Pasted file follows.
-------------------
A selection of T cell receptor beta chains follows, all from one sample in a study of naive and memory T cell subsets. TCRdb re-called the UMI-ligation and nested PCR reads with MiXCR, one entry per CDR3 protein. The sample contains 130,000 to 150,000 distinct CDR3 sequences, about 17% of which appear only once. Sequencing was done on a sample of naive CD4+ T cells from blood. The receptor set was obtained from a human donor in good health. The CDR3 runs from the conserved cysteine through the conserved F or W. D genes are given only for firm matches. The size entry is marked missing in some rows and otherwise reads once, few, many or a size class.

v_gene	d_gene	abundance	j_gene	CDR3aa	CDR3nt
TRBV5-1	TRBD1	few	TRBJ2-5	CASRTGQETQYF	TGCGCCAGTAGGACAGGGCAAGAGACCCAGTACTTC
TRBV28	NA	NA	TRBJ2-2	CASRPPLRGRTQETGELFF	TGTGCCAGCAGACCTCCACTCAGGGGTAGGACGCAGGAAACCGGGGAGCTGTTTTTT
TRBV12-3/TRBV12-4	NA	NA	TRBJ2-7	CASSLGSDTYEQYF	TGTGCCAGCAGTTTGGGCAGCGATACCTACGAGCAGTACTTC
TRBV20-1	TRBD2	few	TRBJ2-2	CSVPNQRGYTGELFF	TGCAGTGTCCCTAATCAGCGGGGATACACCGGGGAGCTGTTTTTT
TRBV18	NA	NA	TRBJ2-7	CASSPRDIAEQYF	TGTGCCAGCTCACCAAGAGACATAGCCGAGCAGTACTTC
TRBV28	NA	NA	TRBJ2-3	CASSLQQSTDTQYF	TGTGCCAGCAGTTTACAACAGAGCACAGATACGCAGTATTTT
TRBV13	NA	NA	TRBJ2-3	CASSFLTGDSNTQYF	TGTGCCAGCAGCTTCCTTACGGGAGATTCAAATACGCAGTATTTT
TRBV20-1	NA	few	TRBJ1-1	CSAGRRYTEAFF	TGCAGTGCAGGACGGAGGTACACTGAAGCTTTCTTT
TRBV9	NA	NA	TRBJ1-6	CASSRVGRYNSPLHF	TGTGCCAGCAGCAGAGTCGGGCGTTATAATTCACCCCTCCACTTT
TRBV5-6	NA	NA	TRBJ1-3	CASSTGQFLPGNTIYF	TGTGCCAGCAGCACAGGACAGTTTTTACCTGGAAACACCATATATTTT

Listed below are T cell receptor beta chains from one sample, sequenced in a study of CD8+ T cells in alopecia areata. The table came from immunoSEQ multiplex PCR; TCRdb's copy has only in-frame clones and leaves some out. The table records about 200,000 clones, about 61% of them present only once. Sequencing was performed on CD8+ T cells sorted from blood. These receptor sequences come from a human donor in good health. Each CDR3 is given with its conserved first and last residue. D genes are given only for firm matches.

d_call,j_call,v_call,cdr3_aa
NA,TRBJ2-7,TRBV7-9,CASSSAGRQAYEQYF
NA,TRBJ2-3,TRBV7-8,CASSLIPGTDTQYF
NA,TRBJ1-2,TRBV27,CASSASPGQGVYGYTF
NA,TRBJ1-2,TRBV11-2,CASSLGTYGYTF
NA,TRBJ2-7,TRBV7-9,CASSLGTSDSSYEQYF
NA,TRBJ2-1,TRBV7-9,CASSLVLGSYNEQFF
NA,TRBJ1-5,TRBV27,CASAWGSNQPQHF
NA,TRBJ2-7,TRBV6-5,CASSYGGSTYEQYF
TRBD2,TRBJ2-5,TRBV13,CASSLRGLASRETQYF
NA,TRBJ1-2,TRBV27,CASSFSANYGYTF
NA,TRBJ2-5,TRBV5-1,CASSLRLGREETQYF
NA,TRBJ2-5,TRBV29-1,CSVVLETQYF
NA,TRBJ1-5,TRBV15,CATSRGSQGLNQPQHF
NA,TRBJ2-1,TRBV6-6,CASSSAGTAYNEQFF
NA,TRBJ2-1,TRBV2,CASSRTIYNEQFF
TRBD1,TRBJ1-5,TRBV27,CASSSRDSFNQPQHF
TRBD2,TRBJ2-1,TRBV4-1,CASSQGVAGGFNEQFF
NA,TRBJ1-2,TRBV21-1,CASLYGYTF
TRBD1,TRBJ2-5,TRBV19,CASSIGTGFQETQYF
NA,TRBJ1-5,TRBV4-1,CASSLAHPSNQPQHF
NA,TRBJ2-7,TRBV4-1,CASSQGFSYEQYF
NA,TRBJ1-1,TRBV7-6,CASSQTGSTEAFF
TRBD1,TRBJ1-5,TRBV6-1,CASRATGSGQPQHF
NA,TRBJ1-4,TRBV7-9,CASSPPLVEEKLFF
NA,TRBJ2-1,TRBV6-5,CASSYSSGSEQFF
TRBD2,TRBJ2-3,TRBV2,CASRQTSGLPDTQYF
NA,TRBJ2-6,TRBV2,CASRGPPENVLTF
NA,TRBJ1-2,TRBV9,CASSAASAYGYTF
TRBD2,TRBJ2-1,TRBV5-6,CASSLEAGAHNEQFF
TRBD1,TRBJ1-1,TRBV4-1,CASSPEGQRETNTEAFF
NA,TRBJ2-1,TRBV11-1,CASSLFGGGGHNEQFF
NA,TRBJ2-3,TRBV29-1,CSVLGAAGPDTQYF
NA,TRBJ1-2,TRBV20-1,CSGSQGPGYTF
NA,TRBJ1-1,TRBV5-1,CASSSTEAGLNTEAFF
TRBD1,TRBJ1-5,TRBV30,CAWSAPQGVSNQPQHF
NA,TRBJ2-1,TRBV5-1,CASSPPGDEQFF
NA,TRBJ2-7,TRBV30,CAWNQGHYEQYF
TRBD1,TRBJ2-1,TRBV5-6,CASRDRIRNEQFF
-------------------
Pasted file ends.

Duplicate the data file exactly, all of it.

A selection of T cell receptor beta chains follows, all from one sample in a study of naive and memory T cell subsets. TCRdb re-called the UMI-ligation and nested PCR reads with MiXCR, one entry per CDR3 protein. The sample contains 130,000 to 150,000 distinct CDR3 sequences, about 17% of which appear only once. Sequencing was done on a sample of naive CD4+ T cells from blood. The receptor set was obtained from a human donor in good health. The CDR3 runs from the conserved cysteine through the conserved F or W. D genes are given only for firm matches. The size entry is marked missing in some rows and otherwise reads once, few, many or a size class.

v_gene	d_gene	abundance	j_gene	CDR3aa	CDR3nt
TRBV5-1	TRBD1	few	TRBJ2-5	CASRTGQETQYF	TGCGCCAGTAGGACAGGGCAAGAGACCCAGTACTTC
TRBV28	NA	NA	TRBJ2-2	CASRPPLRGRTQETGELFF	TGTGCCAGCAGACCTCCACTCAGGGGTAGGACGCAGGAAACCGGGGAGCTGTTTTTT
TRBV12-3/TRBV12-4	NA	NA	TRBJ2-7	CASSLGSDTYEQYF	TGTGCCAGCAGTTTGGGCAGCGATACCTACGAGCAGTACTTC
TRBV20-1	TRBD2	few	TRBJ2-2	CSVPNQRGYTGELFF	TGCAGTGTCCCTAATCAGCGGGGATACACCGGGGAGCTGTTTTTT
TRBV18	NA	NA	TRBJ2-7	CASSPRDIAEQYF	TGTGCCAGCTCACCAAGAGACATAGCCGAGCAGTACTTC
TRBV28	NA	NA	TRBJ2-3	CASSLQQSTDTQYF	TGTGCCAGCAGTTTACAACAGAGCACAGATACGCAGTATTTT
TRBV13	NA	NA	TRBJ2-3	CASSFLTGDSNTQYF	TGTGCCAGCAGCTTCCTTACGGGAGATTCAAATACGCAGTATTTT
TRBV20-1	NA	few	TRBJ1-1	CSAGRRYTEAFF	TGCAGTGCAGGACGGAGGTACACTGAAGCTTTCTTT
TRBV9	NA	NA	TRBJ1-6	CASSRVGRYNSPLHF	TGTGCCAGCAGCAGAGTCGGGCGTTATAATTCACCCCTCCACTTT
TRBV5-6	NA	NA	TRBJ1-3	CASSTGQFLPGNTIYF	TGTGCCAGCAGCACAGGACAGTTTTTACCTGGAAACACCATATATTTT

Listed below are T cell receptor beta chains from one sample, sequenced in a study of CD8+ T cells in alopecia areata. The table came from immunoSEQ multiplex PCR; TCRdb's copy has only in-frame clones and leaves some out. The table records about 200,000 clones, about 61% of them present only once. Sequencing was performed on CD8+ T cells sorted from blood. These receptor sequences come from a human donor in good health. Each CDR3 is given with its conserved first and last residue. D genes are given only for firm matches.

d_call,j_call,v_call,cdr3_aa
NA,TRBJ2-7,TRBV7-9,CASSSAGRQAYEQYF
NA,TRBJ2-3,TRBV7-8,CASSLIPGTDTQYF
NA,TRBJ1-2,TRBV27,CASSASPGQGVYGYTF
NA,TRBJ1-2,TRBV11-2,CASSLGTYGYTF
NA,TRBJ2-7,TRBV7-9,CASSLGTSDSSYEQYF
NA,TRBJ2-1,TRBV7-9,CASSLVLGSYNEQFF
NA,TRBJ1-5,TRBV27,CASAWGSNQPQHF
NA,TRBJ2-7,TRBV6-5,CASSYGGSTYEQYF
TRBD2,TRBJ2-5,TRBV13,CASSLRGLASRETQYF
NA,TRBJ1-2,TRBV27,CASSFSANYGYTF
NA,TRBJ2-5,TRBV5-1,CASSLRLGREETQYF
NA,TRBJ2-5,TRBV29-1,CSVVLETQYF
NA,TRBJ1-5,TRBV15,CATSRGSQGLNQPQHF
NA,TRBJ2-1,TRBV6-6,CASSSAGTAYNEQFF
NA,TRBJ2-1,TRBV2,CASSRTIYNEQFF
TRBD1,TRBJ1-5,TRBV27,CASSSRDSFNQPQHF
TRBD2,TRBJ2-1,TRBV4-1,CASSQGVAGGFNEQFF
NA,TRBJ1-2,TRBV21-1,CASLYGYTF
TRBD1,TRBJ2-5,TRBV19,CASSIGTGFQETQYF
NA,TRBJ1-5,TRBV4-1,CASSLAHPSNQPQHF
NA,TRBJ2-7,TRBV4-1,CASSQGFSYEQYF
NA,TRBJ1-1,TRBV7-6,CASSQTGSTEAFF
TRBD1,TRBJ1-5,TRBV6-1,CASRATGSGQPQHF
NA,TRBJ1-4,TRBV7-9,CASSPPLVEEKLFF
NA,TRBJ2-1,TRBV6-5,CASSYSSGSEQFF
TRBD2,TRBJ2-3,TRBV2,CASRQTSGLPDTQYF
NA,TRBJ2-6,TRBV2,CASRGPPENVLTF
NA,TRBJ1-2,TRBV9,CASSAASAYGYTF
TRBD2,TRBJ2-1,TRBV5-6,CASSLEAGAHNEQFF
TRBD1,TRBJ1-1,TRBV4-1,CASSPEGQRETNTEAFF
NA,TRBJ2-1,TRBV11-1,CASSLFGGGGHNEQFF
NA,TRBJ2-3,TRBV29-1,CSVLGAAGPDTQYF
NA,TRBJ1-2,TRBV20-1,CSGSQGPGYTF
NA,TRBJ1-1,TRBV5-1,CASSSTEAGLNTEAFF
TRBD1,TRBJ1-5,TRBV30,CAWSAPQGVSNQPQHF
NA,TRBJ2-1,TRBV5-1,CASSPPGDEQFF
NA,TRBJ2-7,TRBV30,CAWNQGHYEQYF
TRBD1,TRBJ2-1,TRBV5-6,CASRDRIRNEQFF